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Messages - Ed Lecuyer

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Volunteers / Re: February 2018 Work Planning
« on: February 22, 2018, 11:44:25 PM »
Ok, I'll bite, what is a fusible plug?

While it is too soon to call this a "success", I am pretty certain this is the first truly "viral" fundraising campaign that has hit the rail preservation community. I've seen lots of "GoFundMe"s for various projects (heck, I've helped run three for the WW&F; and have personally contributed to a few) but I never seen this level of interest.

I suspect that the urgency of a ticking clock is a big motivation. Also the mental and visual image of taking a wrecking ball to a steam locomotive I think is pretty striking. And let's not forget it's a mainline steam locomotive - everyone instinctively knows that those need to be saved, whereas not everyone understands the rarity of the Moose-Trout Brook Bridge or the Maine narrow gauge. (Let's not forget that some folks think of 2fters as oversized toy trains and are ignorant of their history and function.) I suspect that this sort of campaign will be tried again, and will probably fall short - unless all the stars are in alignment (as they were in this case) for an immediate project with mass appeal.

However, what is most encouraging is that this is being funded mainly by small donations. The average donation is about $50. This implies that there is widespread intergenerational interest in rail preservation, and that should be very encouraging to us all.

total is at $55,872...

Jason S explains the price increase quite diplomatically in this Facebook video:

Didn't I say something about this being a rapidly changing fluid situation?

Anyhow, this just in from the GoFundMe page...
Broken down, the projects costs are now:
$35,000 to Inland Environment for the purchase
$10,000 to Over-the-Top Construction for trucking
$20,000 for cranes
The deadline for raising funds is now February 28th! A purchase agreement for the locomotive will be signed on February 21st.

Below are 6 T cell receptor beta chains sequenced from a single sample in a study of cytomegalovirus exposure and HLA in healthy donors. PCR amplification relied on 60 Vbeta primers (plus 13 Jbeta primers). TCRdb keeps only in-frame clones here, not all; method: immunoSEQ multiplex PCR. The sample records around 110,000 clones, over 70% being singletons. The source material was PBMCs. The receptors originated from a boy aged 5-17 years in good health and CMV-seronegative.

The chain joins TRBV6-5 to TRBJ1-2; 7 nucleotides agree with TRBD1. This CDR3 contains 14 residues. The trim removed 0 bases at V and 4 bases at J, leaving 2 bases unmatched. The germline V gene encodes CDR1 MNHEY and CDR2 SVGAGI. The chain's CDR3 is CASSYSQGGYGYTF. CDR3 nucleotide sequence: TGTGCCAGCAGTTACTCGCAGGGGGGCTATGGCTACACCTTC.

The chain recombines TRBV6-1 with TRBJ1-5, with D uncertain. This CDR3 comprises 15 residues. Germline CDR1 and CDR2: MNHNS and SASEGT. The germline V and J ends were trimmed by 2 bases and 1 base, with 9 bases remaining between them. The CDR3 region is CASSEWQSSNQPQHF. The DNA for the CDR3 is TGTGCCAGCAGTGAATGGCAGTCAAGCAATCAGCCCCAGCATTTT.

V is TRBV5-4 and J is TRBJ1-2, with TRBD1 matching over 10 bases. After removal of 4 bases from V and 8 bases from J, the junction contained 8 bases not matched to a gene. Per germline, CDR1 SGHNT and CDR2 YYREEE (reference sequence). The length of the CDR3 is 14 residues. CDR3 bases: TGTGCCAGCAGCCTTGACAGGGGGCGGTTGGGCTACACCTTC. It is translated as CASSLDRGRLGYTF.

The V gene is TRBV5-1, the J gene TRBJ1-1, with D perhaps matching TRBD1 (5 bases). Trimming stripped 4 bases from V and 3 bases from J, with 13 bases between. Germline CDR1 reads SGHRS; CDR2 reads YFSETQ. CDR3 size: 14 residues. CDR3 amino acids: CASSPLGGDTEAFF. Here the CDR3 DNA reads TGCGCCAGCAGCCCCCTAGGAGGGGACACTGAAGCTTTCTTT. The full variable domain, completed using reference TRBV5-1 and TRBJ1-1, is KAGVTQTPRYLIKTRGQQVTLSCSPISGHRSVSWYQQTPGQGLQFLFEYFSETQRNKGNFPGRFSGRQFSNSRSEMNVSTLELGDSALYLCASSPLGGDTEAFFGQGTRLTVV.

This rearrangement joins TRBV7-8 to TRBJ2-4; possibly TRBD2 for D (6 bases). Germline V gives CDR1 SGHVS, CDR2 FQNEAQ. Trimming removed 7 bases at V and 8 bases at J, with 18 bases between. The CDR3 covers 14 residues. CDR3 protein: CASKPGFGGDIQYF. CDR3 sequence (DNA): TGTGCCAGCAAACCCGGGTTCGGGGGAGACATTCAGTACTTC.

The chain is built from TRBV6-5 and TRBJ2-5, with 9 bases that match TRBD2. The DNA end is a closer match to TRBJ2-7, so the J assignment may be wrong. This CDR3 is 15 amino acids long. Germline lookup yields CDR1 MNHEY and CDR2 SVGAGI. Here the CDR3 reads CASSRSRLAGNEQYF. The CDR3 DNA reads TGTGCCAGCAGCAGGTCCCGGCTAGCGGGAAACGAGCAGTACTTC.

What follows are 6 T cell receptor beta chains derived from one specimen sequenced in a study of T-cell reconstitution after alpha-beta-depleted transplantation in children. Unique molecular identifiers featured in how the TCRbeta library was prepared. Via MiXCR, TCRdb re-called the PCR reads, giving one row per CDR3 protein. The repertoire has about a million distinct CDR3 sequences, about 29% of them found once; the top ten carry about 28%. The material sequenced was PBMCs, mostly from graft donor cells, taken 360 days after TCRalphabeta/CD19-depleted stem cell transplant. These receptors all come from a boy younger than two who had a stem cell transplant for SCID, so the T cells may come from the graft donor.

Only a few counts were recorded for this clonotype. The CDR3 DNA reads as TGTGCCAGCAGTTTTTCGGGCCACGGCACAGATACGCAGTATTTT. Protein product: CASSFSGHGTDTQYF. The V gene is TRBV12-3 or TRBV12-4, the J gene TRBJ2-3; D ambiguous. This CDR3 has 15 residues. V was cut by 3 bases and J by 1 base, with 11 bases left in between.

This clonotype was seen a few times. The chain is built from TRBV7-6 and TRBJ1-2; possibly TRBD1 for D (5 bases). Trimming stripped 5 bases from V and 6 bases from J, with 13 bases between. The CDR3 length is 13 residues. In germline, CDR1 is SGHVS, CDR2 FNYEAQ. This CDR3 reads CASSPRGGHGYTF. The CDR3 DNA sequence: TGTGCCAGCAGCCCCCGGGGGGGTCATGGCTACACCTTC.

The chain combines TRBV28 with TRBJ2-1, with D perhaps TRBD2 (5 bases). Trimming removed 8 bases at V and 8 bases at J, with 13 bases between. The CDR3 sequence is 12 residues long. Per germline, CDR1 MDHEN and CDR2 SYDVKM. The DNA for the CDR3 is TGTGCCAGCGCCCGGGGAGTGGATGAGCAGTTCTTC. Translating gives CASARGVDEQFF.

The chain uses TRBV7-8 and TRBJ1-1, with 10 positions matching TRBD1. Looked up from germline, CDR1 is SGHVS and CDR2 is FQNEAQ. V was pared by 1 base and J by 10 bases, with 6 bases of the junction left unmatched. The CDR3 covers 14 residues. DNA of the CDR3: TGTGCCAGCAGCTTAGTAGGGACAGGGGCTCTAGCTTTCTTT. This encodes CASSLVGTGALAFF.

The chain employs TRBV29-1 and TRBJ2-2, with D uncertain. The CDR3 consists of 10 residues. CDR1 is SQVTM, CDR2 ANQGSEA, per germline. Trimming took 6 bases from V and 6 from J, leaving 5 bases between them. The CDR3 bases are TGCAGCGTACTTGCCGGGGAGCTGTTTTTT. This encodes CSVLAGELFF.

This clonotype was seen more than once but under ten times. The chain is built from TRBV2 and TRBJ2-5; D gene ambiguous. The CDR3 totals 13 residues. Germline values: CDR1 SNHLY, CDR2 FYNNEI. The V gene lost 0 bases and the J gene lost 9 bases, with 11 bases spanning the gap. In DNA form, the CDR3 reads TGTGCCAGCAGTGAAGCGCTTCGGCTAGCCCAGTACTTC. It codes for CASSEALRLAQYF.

Fundraising continues at a staggering rate: $51,560 as of this writing.

And yes, the public donor list reads like a who's who roll call of railfans and preservationists from around the country. I see a lot of our members have donated.

Fundraising has topped $40,000. I've never seen an online fundraiser for rail preservation do so well, so quickly.

Thanks Bill. The key to making this happen is to get lots of eyeballs on this ASAP. When I last checked, they had raised nearly $20,000, with the average donation only being $50. That's a LOT of $5-20 donations from all over.

I agree, with Mike; the WW&F (as an organization) should probably not make a donation. I consider this an important cause and thought others may as well. (And after I made this posting, I did note a few familiar names join the GoFundMe donor list.)

The locomotive was underwater during one of the hurricanes. However, the high water mark was well below the driving wheel journals. The lead truck journals were just at the water line - so they may be fine (but would likely be converted to roller bearings, anyway.) The tender trucks are toast. Also, all tires are worn out and will need to be replaced anyway.

And someone is donating the transportation (trucking) to the Texas State Railroad (for temporary storage) at cost. Crane expenses have yet to be announced.

Hi WW&F Friends.

It's rare that I will mention other preservation efforts on our forum. There are just too many important projects across our country (and around the globe) that need support. There simply isn't enough preservation dollars to go around (and, like many of you, I am particularly "narrow minded" in what I choose to support.)

That said, there is a legitimate preservation emergency in Texas where a (formerly City-owned) "park engine" was sold to a scrapper.  It's a long, complex story, but the upshot is that the city didn't contact the "right" people to deal with environmental concerns (leaking asbestos and fuel oil) caused by recent storms, and it is now waiting to "demolished" using a wrecking ball and and be cut up. In fact, the only reason it hasn't been destroyed already is due to inclement weather.

Now, fortunately there has been a last-ditch effort to save Louisiana & Arkansas 4-6-0 #503. Preservationist and steam restoration contractor Jason Sobczynski is on-site, made an inspection of the locomotive, and has made plans for its purchase from the scrapper, transportation to the Texas State Railroad, and possible return to operation. Yes, his initial assessment of the locomotive (and ultra-sound testing of the boiler) reveals that it is in mechanically good shape, but needs a new backhead, tender trucks, and cab.

Obviously this is a very fluid situation and things are constantly being developed. As of yesterday, there was a deadline of Wednesday 2/21 to come up with a viable plan for #503's removal, or it would be smashed and cut. A ground-roots fundraising effort was launched via social media, and as of this writing, over $16,000 has been raised. It will take about $50,000 to purchase and move the locomotive.